March 18, 1959
WEBBER (ET AL., APPELLANT).
Appeals, Nos. 192 and 193, April T., 1958, from judgment of Court of Common Pleas of Butler County, Sept. T., 1953, No. 70, and March T., 1954, No. 122, in case of Joseph F. Nolan v. Robert F. Webber et al., and Robert F. Webber v. Joseph P. Zarnick. Judgments affirmed.
Hugh S. Millar, with him J. Campbell Brandon, and Brandon, Millar & Rockenstein, for appellant.
John H. Marshall, with him Marshall, Marshall & McNamee, for appellee.
Before Rhodes, P.j., Hirt, Gunther, Wright, Ervin, and Watkins, JJ. (woodside, J., absent).
[ 189 Pa. Super. Page 69]
OPINION BY ERVIN, J.
These are two actions in trespass arising from a right angle collision between two automobiles. Webber sued Zarnick for the property damage to his vehicle and Nolan, a passenger in Webber's automobile, sued both drivers, Webber and Zarnick, for personal injuries, medical expenses and loss of wages. Both cases were tried together. At the end of Nolan's case a non-suit was entered in favor of Webber. A verdict was returned in favor of Nolan against Zarnick in the amount of $3,700.00. Another verdict was returned in favor of Webber against Zarnick in the amount of $154.11. From the refusal of motions for judgment n.o.v. and for new trial, the defendant Zarnick appeals.
[ 189 Pa. Super. Page 70]
On June 22, 1952, at or about 6:00 p.m., Webber was operating his automobile in a southerly direction on Meridian Road, Route No. 328, at or about its intersection with Whitestown Road, Butler Township, Butler County; Zarnick was operating his vehicle in a westerly direction on Whitestown Road at or about its intersection with Meridian Road; there was a stop sign against traffic on Whitestown Road; both highways were two lanes wide; it was raining; Webber was operating his vehicle at a speed of 30 miles an hour on his right-hand side of the road when Zarnick came out of Whitestown Road and collided with Webber's automobile, damaging the left rear fender and wheel. As a result of the collision, Nolan suffered personal injuries.
One witness testified as to a conversation with Zarnick which took place immediately after the accident, as follows: "I asked him why he didn't stop. He said, 'Lady, I did stop, but I come out too fast.' That's all he said."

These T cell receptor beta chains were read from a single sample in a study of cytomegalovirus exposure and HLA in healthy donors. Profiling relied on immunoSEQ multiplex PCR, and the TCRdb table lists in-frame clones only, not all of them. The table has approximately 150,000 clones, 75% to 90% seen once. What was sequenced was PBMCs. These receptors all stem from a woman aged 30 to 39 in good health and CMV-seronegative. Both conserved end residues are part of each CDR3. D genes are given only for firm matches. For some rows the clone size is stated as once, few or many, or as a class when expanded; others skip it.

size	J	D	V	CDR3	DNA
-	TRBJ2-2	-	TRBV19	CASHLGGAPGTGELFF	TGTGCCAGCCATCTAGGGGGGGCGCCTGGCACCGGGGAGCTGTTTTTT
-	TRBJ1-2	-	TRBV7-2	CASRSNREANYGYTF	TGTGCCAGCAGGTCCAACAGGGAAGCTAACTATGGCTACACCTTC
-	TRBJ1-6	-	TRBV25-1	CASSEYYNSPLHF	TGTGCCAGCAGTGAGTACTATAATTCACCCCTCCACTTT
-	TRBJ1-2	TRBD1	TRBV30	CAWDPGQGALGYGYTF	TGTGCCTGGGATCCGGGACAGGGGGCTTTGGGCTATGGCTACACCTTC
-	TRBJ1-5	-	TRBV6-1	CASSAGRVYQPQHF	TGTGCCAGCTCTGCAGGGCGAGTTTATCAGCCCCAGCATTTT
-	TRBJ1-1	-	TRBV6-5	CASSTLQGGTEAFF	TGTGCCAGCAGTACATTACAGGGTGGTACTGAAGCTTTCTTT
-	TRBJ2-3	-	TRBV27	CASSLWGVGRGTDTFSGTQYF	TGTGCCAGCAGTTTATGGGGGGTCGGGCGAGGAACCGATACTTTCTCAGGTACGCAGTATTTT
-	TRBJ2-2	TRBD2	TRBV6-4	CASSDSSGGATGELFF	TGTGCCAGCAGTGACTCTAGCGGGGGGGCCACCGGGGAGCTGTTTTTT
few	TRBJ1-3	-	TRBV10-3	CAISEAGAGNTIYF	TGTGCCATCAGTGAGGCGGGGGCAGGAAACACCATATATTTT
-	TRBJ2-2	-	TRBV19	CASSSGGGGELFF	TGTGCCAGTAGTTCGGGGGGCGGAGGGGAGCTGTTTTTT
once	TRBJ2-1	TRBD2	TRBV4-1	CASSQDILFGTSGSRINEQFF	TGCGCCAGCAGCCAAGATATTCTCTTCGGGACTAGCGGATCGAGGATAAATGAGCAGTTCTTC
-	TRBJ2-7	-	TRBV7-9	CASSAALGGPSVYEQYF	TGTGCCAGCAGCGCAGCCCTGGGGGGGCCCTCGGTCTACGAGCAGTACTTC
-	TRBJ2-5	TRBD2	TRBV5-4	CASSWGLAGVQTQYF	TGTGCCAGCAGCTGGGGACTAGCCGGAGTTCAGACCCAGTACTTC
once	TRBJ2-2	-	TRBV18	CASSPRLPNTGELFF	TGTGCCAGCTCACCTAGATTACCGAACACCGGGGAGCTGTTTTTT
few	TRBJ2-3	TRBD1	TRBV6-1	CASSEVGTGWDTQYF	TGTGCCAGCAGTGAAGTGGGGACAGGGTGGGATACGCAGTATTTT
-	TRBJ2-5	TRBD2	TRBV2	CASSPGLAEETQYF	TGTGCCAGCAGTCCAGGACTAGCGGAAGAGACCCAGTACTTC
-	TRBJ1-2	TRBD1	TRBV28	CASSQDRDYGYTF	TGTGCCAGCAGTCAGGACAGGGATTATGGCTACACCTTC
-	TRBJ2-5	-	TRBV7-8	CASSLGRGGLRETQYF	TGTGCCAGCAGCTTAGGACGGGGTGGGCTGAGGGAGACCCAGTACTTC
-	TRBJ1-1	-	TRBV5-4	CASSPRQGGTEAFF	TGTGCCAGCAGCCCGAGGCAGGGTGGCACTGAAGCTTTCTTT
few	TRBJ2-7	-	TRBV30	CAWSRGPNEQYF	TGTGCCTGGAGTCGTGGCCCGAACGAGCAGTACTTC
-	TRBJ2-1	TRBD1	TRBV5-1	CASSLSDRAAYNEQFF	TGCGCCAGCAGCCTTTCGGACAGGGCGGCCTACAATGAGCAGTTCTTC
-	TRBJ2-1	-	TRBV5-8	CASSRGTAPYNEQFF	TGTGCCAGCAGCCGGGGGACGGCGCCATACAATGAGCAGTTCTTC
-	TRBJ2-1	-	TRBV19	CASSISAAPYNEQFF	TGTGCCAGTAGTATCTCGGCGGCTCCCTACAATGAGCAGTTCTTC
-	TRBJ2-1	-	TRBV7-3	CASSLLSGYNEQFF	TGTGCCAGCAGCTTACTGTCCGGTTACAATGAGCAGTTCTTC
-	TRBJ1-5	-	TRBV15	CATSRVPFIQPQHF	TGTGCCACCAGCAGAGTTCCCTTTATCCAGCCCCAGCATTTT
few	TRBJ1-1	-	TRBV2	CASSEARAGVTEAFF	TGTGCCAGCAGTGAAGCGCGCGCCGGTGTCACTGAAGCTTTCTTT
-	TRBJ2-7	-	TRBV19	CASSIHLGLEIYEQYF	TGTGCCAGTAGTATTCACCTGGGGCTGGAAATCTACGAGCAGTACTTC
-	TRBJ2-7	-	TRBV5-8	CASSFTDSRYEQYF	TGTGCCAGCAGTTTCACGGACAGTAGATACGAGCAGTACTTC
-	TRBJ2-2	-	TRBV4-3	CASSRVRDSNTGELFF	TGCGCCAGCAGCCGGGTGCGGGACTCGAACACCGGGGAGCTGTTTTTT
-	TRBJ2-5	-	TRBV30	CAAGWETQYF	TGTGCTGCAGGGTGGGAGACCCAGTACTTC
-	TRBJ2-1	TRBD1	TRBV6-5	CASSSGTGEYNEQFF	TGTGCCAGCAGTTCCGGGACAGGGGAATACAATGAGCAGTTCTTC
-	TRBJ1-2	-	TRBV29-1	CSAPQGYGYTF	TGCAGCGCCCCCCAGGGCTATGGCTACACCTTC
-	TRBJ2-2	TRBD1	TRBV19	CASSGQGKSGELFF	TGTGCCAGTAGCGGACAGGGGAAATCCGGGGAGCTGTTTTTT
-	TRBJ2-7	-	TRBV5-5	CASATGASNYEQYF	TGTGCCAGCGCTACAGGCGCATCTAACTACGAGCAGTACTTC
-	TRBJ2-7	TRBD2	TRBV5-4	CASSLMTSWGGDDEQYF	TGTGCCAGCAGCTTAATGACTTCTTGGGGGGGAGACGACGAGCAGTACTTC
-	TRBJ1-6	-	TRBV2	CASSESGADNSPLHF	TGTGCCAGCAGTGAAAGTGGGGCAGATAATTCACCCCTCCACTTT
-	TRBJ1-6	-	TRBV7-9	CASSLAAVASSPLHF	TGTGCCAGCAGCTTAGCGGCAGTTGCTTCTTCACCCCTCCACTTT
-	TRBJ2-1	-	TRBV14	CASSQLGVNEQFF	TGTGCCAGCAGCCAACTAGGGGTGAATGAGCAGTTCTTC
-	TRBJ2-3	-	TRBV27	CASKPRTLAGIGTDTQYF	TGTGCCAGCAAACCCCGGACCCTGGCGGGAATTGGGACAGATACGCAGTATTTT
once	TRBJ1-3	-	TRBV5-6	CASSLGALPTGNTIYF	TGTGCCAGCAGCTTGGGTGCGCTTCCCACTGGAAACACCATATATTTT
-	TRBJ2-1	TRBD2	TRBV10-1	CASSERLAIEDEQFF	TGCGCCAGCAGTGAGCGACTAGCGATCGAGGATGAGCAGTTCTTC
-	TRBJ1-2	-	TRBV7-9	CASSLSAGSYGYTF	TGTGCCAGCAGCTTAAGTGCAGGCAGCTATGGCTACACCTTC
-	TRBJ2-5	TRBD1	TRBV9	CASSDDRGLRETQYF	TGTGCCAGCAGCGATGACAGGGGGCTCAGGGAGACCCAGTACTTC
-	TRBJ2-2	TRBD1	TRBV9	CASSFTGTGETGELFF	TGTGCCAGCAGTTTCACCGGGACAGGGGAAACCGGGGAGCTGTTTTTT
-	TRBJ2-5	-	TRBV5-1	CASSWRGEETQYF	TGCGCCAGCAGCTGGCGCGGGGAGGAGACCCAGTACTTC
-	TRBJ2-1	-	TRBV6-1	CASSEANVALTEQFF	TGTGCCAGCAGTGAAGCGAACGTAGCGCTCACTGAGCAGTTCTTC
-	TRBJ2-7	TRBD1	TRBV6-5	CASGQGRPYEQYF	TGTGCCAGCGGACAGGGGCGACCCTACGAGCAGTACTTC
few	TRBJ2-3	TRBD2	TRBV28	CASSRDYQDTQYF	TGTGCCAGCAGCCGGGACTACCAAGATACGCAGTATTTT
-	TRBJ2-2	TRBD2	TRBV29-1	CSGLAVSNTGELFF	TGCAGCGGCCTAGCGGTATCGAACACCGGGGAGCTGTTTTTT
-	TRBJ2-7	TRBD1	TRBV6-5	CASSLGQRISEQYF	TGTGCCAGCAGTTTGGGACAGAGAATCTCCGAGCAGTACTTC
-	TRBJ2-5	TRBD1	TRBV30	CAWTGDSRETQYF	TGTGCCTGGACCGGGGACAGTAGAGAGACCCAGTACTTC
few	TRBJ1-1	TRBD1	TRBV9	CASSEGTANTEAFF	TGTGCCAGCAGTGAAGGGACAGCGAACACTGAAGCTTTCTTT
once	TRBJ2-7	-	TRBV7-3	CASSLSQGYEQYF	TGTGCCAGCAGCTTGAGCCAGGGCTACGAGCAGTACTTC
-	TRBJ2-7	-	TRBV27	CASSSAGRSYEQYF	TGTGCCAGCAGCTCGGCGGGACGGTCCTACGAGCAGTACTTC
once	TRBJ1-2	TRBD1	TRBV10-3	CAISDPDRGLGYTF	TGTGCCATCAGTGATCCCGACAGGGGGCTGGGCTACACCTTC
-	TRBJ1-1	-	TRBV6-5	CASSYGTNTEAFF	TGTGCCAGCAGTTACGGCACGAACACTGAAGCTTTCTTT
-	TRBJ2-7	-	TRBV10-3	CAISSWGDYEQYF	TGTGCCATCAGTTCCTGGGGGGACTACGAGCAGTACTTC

In view of the testimony produced the court below acted properly in granting a non-suit as to the defendant Webber and refusing to grant a non-suit as to the defendant Zarnick, at the close of Nolan's case. Furthermore, we think that there was evidence from which the jury could find that Zarnick was negligent.
Zarnick testified that he stopped for the stop sign, allowed a Buick, going north on Meridian Road, to pass, looked both ways and proceeded into the intersection. On cross-examination he testified as follows: "I came to the stop sign and stopped and a Buick heading toward the east went by. I pulled into the intersection. I didn't see another car coming.... Here's the point: I didn't see the car until he was in the intersection. I was out in the intersection when I heard the horn. He was still on my right. I was
[ 189 Pa. Super. Page 71]
in the intersection at the time he was still on my right." He testified further: "Q. I would like to hear once again your explanation for not seeing the Webber car which was very obvious on the road to your north. A. I have no explanation for not seeing it. Simply, I didn't see it until I heard the horn. Q. Then, as I understand, you have no explanation for not seeing the Webber car? A. That's right." Yet at another time Zarnick testified that when he first saw the Webber car it was 5 or 8 car lengths away from him.
When asked where his automobile stopped after the accident, Zarnick finally testified: "Q. About the center of the road, it could be either at the center or on the center? A. That's right."
The driver on a through highway has the right to assume that persons approaching on an intersecting street will obey a stop sign and yield the right of way: Cericola v. Redmon, 182 Pa. Superior Ct. 19, 124 A.2d 417.
"Traffic lights and 'Stop' signs are installed to facilitate the flow of traffic. When one has the right of way by virtue of being on a through street or having a green light he must not be held to the exact degree of care that would have been required of him had there been no light or stop sign in his favor at the intersection. To hold otherwise would thwart the purpose of through highways and traffic lights to facilitate the flow of traffic." Cericola v. Redmon, supra, at p. 23.
It was Zarnick's duty not only to stop for the stop sign but to look and to continue to look as he crossed the intersection in order to avoid a possible collision: Porreca v. North Cleaners and Dyers, Inc., 146 Pa. Superior Ct. 504, 508, 23 A.2d 72.
While the operator of an automobile does not have to see every car within the range of his vision, it was
[ 189 Pa. Super. Page 72]
Zarnick's duty, under the facts of this case, to see Webber's car. He failed to do so and offered no reasonable explanation for his failure. The law will not permit a driver to say that he looked when he had an unobstructed view without seeing what must have been within the range of his vision: Clee v. Brinks, Inc., 135 Pa. Superior Ct. 345, 5 A.2d 387.
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